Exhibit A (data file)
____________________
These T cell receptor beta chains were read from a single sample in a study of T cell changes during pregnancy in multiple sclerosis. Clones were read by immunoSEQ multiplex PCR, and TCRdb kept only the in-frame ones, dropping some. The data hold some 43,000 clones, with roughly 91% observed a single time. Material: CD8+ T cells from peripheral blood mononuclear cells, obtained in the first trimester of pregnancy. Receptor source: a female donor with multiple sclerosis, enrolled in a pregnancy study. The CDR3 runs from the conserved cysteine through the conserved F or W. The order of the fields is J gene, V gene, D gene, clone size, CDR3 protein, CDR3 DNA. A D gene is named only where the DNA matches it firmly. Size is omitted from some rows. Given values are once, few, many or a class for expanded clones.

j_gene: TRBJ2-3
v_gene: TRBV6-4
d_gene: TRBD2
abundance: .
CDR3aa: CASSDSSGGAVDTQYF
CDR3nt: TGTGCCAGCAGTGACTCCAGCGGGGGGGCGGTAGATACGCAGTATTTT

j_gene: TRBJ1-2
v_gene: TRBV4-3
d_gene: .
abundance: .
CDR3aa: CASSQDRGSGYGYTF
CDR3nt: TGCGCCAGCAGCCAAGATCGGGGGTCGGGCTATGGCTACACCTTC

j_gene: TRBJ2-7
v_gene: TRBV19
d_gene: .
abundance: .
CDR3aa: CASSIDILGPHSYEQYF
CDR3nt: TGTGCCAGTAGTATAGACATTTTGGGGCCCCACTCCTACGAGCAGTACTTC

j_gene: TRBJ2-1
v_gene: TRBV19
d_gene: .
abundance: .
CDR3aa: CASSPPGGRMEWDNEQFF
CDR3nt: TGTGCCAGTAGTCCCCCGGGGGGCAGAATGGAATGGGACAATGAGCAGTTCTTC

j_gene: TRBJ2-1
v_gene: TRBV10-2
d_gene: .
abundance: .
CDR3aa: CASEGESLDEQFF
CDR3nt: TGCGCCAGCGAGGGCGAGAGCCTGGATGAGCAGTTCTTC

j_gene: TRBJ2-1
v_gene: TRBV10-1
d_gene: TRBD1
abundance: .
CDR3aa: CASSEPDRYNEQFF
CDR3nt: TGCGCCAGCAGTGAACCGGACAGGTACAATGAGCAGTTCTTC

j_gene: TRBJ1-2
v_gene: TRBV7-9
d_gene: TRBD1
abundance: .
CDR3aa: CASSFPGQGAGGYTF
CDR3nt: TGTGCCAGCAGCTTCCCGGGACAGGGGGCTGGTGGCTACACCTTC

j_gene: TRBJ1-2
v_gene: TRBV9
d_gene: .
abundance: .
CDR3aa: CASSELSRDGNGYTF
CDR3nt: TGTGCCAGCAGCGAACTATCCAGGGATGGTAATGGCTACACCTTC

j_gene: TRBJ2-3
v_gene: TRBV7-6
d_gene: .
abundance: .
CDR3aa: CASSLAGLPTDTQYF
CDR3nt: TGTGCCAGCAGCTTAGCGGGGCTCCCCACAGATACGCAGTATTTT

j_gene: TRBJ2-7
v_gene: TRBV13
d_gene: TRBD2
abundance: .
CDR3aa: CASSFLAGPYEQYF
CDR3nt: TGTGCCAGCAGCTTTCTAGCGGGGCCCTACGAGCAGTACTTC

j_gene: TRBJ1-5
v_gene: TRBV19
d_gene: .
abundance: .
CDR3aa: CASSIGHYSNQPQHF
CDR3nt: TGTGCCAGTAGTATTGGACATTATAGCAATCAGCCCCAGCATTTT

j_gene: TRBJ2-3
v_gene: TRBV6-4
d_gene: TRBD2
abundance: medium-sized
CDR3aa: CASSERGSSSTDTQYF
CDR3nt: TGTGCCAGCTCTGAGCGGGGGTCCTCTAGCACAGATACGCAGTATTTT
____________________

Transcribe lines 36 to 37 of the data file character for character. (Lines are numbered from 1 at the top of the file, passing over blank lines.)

CDR3aa: CASSEPDRYNEQFF
CDR3nt: TGCGCCAGCAGTGAACCGGACAGGTACAATGAGCAGTTCTTC